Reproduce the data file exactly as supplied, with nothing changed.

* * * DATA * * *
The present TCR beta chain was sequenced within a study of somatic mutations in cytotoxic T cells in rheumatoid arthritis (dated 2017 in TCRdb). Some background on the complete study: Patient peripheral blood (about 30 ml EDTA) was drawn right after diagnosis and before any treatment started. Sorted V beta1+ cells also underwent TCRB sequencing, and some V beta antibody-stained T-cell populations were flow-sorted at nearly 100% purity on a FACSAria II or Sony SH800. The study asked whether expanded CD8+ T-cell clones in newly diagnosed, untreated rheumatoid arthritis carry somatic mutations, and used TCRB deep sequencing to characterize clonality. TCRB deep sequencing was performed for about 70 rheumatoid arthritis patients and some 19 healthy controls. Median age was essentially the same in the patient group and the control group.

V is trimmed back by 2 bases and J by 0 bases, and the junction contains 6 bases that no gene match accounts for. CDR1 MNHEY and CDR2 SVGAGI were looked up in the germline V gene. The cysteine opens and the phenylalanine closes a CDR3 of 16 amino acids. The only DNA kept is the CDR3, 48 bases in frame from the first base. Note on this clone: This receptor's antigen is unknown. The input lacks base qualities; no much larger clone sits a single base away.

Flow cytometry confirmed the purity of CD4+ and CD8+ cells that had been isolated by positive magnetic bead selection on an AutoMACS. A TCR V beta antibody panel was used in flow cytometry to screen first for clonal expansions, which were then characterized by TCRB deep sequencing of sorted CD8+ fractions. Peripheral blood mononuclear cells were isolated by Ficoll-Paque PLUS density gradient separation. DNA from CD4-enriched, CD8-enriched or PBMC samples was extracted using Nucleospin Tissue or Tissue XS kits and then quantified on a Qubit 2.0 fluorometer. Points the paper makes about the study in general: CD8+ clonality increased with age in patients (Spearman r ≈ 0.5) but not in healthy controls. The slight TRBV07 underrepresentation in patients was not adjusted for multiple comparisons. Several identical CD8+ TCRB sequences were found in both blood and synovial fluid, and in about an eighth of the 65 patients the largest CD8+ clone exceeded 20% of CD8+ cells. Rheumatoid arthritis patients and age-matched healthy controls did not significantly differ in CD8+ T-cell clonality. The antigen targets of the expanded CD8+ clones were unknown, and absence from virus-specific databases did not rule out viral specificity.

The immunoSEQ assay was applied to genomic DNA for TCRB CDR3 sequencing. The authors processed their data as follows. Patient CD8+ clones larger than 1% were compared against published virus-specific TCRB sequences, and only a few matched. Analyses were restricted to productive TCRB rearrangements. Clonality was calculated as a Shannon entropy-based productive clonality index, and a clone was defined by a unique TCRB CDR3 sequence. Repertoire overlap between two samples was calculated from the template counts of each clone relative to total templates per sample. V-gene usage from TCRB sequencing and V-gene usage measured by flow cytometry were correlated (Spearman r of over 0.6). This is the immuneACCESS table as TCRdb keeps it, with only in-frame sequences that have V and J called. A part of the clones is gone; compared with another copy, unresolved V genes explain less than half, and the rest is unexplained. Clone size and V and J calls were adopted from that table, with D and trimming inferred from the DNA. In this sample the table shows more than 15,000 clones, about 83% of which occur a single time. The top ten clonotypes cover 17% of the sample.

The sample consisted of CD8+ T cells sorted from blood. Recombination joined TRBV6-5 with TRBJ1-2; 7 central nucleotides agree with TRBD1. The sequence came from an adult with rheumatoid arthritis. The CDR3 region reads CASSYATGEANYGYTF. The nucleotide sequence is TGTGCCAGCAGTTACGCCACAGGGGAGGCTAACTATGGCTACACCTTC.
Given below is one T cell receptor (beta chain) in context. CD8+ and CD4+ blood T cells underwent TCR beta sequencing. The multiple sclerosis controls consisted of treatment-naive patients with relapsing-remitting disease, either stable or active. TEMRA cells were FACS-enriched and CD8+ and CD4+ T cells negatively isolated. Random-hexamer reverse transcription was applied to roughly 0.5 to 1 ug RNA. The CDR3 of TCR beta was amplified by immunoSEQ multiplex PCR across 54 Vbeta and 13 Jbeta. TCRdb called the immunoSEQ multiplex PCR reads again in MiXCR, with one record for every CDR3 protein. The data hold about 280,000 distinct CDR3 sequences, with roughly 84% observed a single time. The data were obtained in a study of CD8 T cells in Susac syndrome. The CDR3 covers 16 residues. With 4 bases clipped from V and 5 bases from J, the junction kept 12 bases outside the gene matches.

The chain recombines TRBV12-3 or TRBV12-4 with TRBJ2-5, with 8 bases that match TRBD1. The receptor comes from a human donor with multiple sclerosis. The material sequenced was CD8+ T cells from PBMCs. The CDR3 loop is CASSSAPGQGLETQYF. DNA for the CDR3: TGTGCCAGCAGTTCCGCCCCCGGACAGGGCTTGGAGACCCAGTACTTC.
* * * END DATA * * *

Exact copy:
The present TCR beta chain was sequenced within a study of somatic mutations in cytotoxic T cells in rheumatoid arthritis (dated 2017 in TCRdb). Some background on the complete study: Patient peripheral blood (about 30 ml EDTA) was drawn right after diagnosis and before any treatment started. Sorted V beta1+ cells also underwent TCRB sequencing, and some V beta antibody-stained T-cell populations were flow-sorted at nearly 100% purity on a FACSAria II or Sony SH800. The study asked whether expanded CD8+ T-cell clones in newly diagnosed, untreated rheumatoid arthritis carry somatic mutations, and used TCRB deep sequencing to characterize clonality. TCRB deep sequencing was performed for about 70 rheumatoid arthritis patients and some 19 healthy controls. Median age was essentially the same in the patient group and the control group.

V is trimmed back by 2 bases and J by 0 bases, and the junction contains 6 bases that no gene match accounts for. CDR1 MNHEY and CDR2 SVGAGI were looked up in the germline V gene. The cysteine opens and the phenylalanine closes a CDR3 of 16 amino acids. The only DNA kept is the CDR3, 48 bases in frame from the first base. Note on this clone: This receptor's antigen is unknown. The input lacks base qualities; no much larger clone sits a single base away.

Flow cytometry confirmed the purity of CD4+ and CD8+ cells that had been isolated by positive magnetic bead selection on an AutoMACS. A TCR V beta antibody panel was used in flow cytometry to screen first for clonal expansions, which were then characterized by TCRB deep sequencing of sorted CD8+ fractions. Peripheral blood mononuclear cells were isolated by Ficoll-Paque PLUS density gradient separation. DNA from CD4-enriched, CD8-enriched or PBMC samples was extracted using Nucleospin Tissue or Tissue XS kits and then quantified on a Qubit 2.0 fluorometer. Points the paper makes about the study in general: CD8+ clonality increased with age in patients (Spearman r ≈ 0.5) but not in healthy controls. The slight TRBV07 underrepresentation in patients was not adjusted for multiple comparisons. Several identical CD8+ TCRB sequences were found in both blood and synovial fluid, and in about an eighth of the 65 patients the largest CD8+ clone exceeded 20% of CD8+ cells. Rheumatoid arthritis patients and age-matched healthy controls did not significantly differ in CD8+ T-cell clonality. The antigen targets of the expanded CD8+ clones were unknown, and absence from virus-specific databases did not rule out viral specificity.

The immunoSEQ assay was applied to genomic DNA for TCRB CDR3 sequencing. The authors processed their data as follows. Patient CD8+ clones larger than 1% were compared against published virus-specific TCRB sequences, and only a few matched. Analyses were restricted to productive TCRB rearrangements. Clonality was calculated as a Shannon entropy-based productive clonality index, and a clone was defined by a unique TCRB CDR3 sequence. Repertoire overlap between two samples was calculated from the template counts of each clone relative to total templates per sample. V-gene usage from TCRB sequencing and V-gene usage measured by flow cytometry were correlated (Spearman r of over 0.6). This is the immuneACCESS table as TCRdb keeps it, with only in-frame sequences that have V and J called. A part of the clones is gone; compared with another copy, unresolved V genes explain less than half, and the rest is unexplained. Clone size and V and J calls were adopted from that table, with D and trimming inferred from the DNA. In this sample the table shows more than 15,000 clones, about 83% of which occur a single time. The top ten clonotypes cover 17% of the sample.

The sample consisted of CD8+ T cells sorted from blood. Recombination joined TRBV6-5 with TRBJ1-2; 7 central nucleotides agree with TRBD1. The sequence came from an adult with rheumatoid arthritis. The CDR3 region reads CASSYATGEANYGYTF. The nucleotide sequence is TGTGCCAGCAGTTACGCCACAGGGGAGGCTAACTATGGCTACACCTTC.
Given below is one T cell receptor (beta chain) in context. CD8+ and CD4+ blood T cells underwent TCR beta sequencing. The multiple sclerosis controls consisted of treatment-naive patients with relapsing-remitting disease, either stable or active. TEMRA cells were FACS-enriched and CD8+ and CD4+ T cells negatively isolated. Random-hexamer reverse transcription was applied to roughly 0.5 to 1 ug RNA. The CDR3 of TCR beta was amplified by immunoSEQ multiplex PCR across 54 Vbeta and 13 Jbeta. TCRdb called the immunoSEQ multiplex PCR reads again in MiXCR, with one record for every CDR3 protein. The data hold about 280,000 distinct CDR3 sequences, with roughly 84% observed a single time. The data were obtained in a study of CD8 T cells in Susac syndrome. The CDR3 covers 16 residues. With 4 bases clipped from V and 5 bases from J, the junction kept 12 bases outside the gene matches.

The chain recombines TRBV12-3 or TRBV12-4 with TRBJ2-5, with 8 bases that match TRBD1. The receptor comes from a human donor with multiple sclerosis. The material sequenced was CD8+ T cells from PBMCs. The CDR3 loop is CASSSAPGQGLETQYF. DNA for the CDR3: TGTGCCAGCAGTTCCGCCCCCGGACAGGGCTTGGAGACCCAGTACTTC.